” I discussed the new educational publisher strategy for making images available to students. In particular I examined the Encyclopaedia Britannica product called Image Quest and made some estimates about pricing and the royalties photographers might receive for the use of their images. Encyclopaedia Britannica has now provided us with more details of their pricing strategy and we need to revise our numbers.
When customers first requested rights to use images in both print and online it seemed reasonable to charge a supplemental fee for the online use that was much less than the print price. Today, electronic use is at least equal to print and tomorrow it will be the predominate use of all imagery. If we continue to price electronic as a lesser usage we will be offering a huge discount on the price for the majority of our future licenses. Therefore we must come up with an entirely new strategy for licensing electronic uses.
Recently, the results of a year long study of Algebra 1 students at the Amelia Earhart Middle School in Riverside, California were announced. The math scores of the students who were taught using Houghton Mifflin Harcourt’s HMH Fuse: Algebra 1
curriculum on the iPad were 20% higher
in the Spring 2011 California Standards Test than other students who were taught using traditional paper textbooks.
What happens when the iPad becomes the primary vehicle for delivering educational information? Check out this story for some of the things we think are likely to occur the education business. Consider how disruptive these changes are likely to be for writers and photographers. The disruption that microstock has caused may be minor compared to the impact the iPad will have.
I would also recommend that anyone interested in supplying photos for educational use take a look at this video
that explains how iPads may be used in education in the future.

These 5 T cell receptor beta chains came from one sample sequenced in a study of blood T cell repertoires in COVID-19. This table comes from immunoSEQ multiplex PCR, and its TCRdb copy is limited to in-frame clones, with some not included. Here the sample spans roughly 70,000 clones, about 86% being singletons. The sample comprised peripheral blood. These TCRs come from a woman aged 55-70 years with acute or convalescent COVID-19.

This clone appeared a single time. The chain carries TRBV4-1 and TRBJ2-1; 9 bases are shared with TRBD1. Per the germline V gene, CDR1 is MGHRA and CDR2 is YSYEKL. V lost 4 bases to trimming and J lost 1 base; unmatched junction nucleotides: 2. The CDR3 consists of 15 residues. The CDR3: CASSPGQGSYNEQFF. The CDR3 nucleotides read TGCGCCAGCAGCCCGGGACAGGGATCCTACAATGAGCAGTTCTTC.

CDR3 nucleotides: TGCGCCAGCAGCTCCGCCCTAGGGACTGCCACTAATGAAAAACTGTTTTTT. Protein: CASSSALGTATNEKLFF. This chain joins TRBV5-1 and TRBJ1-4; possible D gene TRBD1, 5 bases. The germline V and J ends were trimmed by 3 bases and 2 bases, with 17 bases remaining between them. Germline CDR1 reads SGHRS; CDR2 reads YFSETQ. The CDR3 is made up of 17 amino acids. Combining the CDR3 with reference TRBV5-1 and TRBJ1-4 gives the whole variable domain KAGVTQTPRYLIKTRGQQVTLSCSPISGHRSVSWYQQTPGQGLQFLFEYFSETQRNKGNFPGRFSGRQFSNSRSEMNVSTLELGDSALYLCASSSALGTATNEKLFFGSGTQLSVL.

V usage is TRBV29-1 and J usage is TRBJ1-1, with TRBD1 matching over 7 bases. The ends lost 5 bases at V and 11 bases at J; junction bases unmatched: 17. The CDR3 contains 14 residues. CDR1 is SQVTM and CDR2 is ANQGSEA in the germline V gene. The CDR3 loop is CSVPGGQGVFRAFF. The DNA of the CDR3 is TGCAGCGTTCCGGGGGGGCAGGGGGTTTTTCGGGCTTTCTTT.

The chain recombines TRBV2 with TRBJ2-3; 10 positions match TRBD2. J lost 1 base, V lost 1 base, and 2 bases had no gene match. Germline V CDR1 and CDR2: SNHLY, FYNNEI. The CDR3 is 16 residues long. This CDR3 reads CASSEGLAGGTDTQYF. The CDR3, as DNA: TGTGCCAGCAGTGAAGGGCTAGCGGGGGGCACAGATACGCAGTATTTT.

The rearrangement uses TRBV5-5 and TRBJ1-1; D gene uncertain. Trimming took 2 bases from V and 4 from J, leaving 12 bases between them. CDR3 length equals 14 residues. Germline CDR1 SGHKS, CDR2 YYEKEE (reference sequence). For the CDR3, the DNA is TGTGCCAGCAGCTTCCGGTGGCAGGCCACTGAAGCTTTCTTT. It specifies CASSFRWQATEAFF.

The 2011-12 school year is about to begin. The use of printed books is declining. Many school systems will expand their use of computer and iPads this school year. Beginning in kindergarten children will be taught using digital devices.
In the future the Khan Academy and other online resources like it will be the way most educational information is delivered. Printed textbooks will be a thing of the past -- like buggy whips. The only question is how rapidly that change will take place. There are strong indications that it will happen in a very few years.
Those who license rights to use photos in textbooks should include language in their invoices that requires publishers to provide the licensor with a password to any web site where the licensors images are used. This story explains why it is important and provides recommended language.
Creatives need to start exploring ways to deliver their products –writing, photographs, illustration, video – to students, instructors and educational institutions without the aid of educational publishers. This article goes into some of the reasons why and how it could be done.
This is a listing of several stories that were published prior to February 22, 2012, but are important background to what has been happening in the textbook publishing industry.